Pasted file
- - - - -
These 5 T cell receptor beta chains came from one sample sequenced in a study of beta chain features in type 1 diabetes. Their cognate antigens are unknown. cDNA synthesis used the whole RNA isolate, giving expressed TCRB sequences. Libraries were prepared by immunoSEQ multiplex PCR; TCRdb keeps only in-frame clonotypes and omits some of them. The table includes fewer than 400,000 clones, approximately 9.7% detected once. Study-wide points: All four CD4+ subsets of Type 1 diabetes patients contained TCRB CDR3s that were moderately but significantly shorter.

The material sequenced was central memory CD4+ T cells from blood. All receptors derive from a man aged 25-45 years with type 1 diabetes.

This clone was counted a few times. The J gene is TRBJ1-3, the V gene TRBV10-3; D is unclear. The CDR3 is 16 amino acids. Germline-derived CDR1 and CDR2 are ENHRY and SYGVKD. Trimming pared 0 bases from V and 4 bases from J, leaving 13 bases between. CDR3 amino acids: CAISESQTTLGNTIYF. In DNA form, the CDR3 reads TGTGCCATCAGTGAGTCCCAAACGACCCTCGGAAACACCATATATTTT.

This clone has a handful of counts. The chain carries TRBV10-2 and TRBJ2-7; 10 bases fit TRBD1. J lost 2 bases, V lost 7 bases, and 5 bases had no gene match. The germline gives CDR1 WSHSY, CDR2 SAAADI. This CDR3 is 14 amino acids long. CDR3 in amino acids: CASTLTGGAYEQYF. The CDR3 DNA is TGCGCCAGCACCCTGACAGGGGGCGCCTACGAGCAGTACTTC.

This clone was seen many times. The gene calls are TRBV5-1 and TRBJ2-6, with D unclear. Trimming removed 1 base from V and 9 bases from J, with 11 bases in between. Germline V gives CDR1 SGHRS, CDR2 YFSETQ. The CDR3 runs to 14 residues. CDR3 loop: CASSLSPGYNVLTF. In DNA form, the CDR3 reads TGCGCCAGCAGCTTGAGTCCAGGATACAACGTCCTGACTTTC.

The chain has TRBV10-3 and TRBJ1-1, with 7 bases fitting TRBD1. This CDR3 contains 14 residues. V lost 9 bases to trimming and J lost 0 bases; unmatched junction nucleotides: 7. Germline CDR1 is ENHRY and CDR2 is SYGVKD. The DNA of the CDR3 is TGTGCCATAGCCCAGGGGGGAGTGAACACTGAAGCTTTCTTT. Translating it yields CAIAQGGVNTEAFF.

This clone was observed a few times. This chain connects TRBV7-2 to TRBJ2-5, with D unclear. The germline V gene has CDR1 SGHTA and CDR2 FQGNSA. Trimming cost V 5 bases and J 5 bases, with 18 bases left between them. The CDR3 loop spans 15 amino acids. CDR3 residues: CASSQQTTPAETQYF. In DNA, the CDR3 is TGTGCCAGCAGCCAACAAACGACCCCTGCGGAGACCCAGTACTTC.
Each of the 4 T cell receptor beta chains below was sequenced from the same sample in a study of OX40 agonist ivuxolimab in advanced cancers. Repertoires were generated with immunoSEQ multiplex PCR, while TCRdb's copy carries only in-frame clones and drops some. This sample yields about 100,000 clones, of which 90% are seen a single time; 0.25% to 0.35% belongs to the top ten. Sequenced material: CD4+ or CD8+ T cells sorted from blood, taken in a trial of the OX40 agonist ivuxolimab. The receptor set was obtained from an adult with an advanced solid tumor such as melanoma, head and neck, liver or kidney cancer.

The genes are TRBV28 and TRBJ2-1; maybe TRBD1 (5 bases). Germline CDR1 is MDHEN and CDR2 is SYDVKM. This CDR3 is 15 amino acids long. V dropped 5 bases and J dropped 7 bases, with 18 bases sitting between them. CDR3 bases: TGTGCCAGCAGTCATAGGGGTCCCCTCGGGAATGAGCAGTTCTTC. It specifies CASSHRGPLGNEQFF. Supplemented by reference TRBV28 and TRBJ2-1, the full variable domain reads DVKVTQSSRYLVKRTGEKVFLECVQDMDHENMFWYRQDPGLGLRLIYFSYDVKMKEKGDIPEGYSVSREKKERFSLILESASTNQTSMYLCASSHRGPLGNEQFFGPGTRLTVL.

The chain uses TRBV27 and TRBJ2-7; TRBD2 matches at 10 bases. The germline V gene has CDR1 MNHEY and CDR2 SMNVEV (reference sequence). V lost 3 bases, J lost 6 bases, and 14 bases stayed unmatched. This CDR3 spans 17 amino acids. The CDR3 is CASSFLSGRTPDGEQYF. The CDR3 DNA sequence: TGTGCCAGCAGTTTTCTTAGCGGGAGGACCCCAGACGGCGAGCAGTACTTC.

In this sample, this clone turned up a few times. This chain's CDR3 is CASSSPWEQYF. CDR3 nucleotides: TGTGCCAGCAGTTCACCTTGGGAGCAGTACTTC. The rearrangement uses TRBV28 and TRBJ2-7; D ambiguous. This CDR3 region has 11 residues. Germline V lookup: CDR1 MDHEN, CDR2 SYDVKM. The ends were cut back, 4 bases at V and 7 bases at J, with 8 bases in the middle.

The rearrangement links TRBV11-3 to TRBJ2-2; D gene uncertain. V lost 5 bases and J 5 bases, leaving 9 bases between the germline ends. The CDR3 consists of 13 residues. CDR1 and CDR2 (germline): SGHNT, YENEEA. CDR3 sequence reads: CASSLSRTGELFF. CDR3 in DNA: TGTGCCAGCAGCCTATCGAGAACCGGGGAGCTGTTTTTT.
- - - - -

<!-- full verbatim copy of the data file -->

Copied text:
These 5 T cell receptor beta chains came from one sample sequenced in a study of beta chain features in type 1 diabetes. Their cognate antigens are unknown. cDNA synthesis used the whole RNA isolate, giving expressed TCRB sequences. Libraries were prepared by immunoSEQ multiplex PCR; TCRdb keeps only in-frame clonotypes and omits some of them. The table includes fewer than 400,000 clones, approximately 9.7% detected once. Study-wide points: All four CD4+ subsets of Type 1 diabetes patients contained TCRB CDR3s that were moderately but significantly shorter.

The material sequenced was central memory CD4+ T cells from blood. All receptors derive from a man aged 25-45 years with type 1 diabetes.

This clone was counted a few times. The J gene is TRBJ1-3, the V gene TRBV10-3; D is unclear. The CDR3 is 16 amino acids. Germline-derived CDR1 and CDR2 are ENHRY and SYGVKD. Trimming pared 0 bases from V and 4 bases from J, leaving 13 bases between. CDR3 amino acids: CAISESQTTLGNTIYF. In DNA form, the CDR3 reads TGTGCCATCAGTGAGTCCCAAACGACCCTCGGAAACACCATATATTTT.

This clone has a handful of counts. The chain carries TRBV10-2 and TRBJ2-7; 10 bases fit TRBD1. J lost 2 bases, V lost 7 bases, and 5 bases had no gene match. The germline gives CDR1 WSHSY, CDR2 SAAADI. This CDR3 is 14 amino acids long. CDR3 in amino acids: CASTLTGGAYEQYF. The CDR3 DNA is TGCGCCAGCACCCTGACAGGGGGCGCCTACGAGCAGTACTTC.

This clone was seen many times. The gene calls are TRBV5-1 and TRBJ2-6, with D unclear. Trimming removed 1 base from V and 9 bases from J, with 11 bases in between. Germline V gives CDR1 SGHRS, CDR2 YFSETQ. The CDR3 runs to 14 residues. CDR3 loop: CASSLSPGYNVLTF. In DNA form, the CDR3 reads TGCGCCAGCAGCTTGAGTCCAGGATACAACGTCCTGACTTTC.

The chain has TRBV10-3 and TRBJ1-1, with 7 bases fitting TRBD1. This CDR3 contains 14 residues. V lost 9 bases to trimming and J lost 0 bases; unmatched junction nucleotides: 7. Germline CDR1 is ENHRY and CDR2 is SYGVKD. The DNA of the CDR3 is TGTGCCATAGCCCAGGGGGGAGTGAACACTGAAGCTTTCTTT. Translating it yields CAIAQGGVNTEAFF.

This clone was observed a few times. This chain connects TRBV7-2 to TRBJ2-5, with D unclear. The germline V gene has CDR1 SGHTA and CDR2 FQGNSA. Trimming cost V 5 bases and J 5 bases, with 18 bases left between them. The CDR3 loop spans 15 amino acids. CDR3 residues: CASSQQTTPAETQYF. In DNA, the CDR3 is TGTGCCAGCAGCCAACAAACGACCCCTGCGGAGACCCAGTACTTC.
Each of the 4 T cell receptor beta chains below was sequenced from the same sample in a study of OX40 agonist ivuxolimab in advanced cancers. Repertoires were generated with immunoSEQ multiplex PCR, while TCRdb's copy carries only in-frame clones and drops some. This sample yields about 100,000 clones, of which 90% are seen a single time; 0.25% to 0.35% belongs to the top ten. Sequenced material: CD4+ or CD8+ T cells sorted from blood, taken in a trial of the OX40 agonist ivuxolimab. The receptor set was obtained from an adult with an advanced solid tumor such as melanoma, head and neck, liver or kidney cancer.

The genes are TRBV28 and TRBJ2-1; maybe TRBD1 (5 bases). Germline CDR1 is MDHEN and CDR2 is SYDVKM. This CDR3 is 15 amino acids long. V dropped 5 bases and J dropped 7 bases, with 18 bases sitting between them. CDR3 bases: TGTGCCAGCAGTCATAGGGGTCCCCTCGGGAATGAGCAGTTCTTC. It specifies CASSHRGPLGNEQFF. Supplemented by reference TRBV28 and TRBJ2-1, the full variable domain reads DVKVTQSSRYLVKRTGEKVFLECVQDMDHENMFWYRQDPGLGLRLIYFSYDVKMKEKGDIPEGYSVSREKKERFSLILESASTNQTSMYLCASSHRGPLGNEQFFGPGTRLTVL.

The chain uses TRBV27 and TRBJ2-7; TRBD2 matches at 10 bases. The germline V gene has CDR1 MNHEY and CDR2 SMNVEV (reference sequence). V lost 3 bases, J lost 6 bases, and 14 bases stayed unmatched. This CDR3 spans 17 amino acids. The CDR3 is CASSFLSGRTPDGEQYF. The CDR3 DNA sequence: TGTGCCAGCAGTTTTCTTAGCGGGAGGACCCCAGACGGCGAGCAGTACTTC.

In this sample, this clone turned up a few times. This chain's CDR3 is CASSSPWEQYF. CDR3 nucleotides: TGTGCCAGCAGTTCACCTTGGGAGCAGTACTTC. The rearrangement uses TRBV28 and TRBJ2-7; D ambiguous. This CDR3 region has 11 residues. Germline V lookup: CDR1 MDHEN, CDR2 SYDVKM. The ends were cut back, 4 bases at V and 7 bases at J, with 8 bases in the middle.

The rearrangement links TRBV11-3 to TRBJ2-2; D gene uncertain. V lost 5 bases and J 5 bases, leaving 9 bases between the germline ends. The CDR3 consists of 13 residues. CDR1 and CDR2 (germline): SGHNT, YENEEA. CDR3 sequence reads: CASSLSRTGELFF. CDR3 in DNA: TGTGCCAGCAGCCTATCGAGAACCGGGGAGCTGTTTTTT.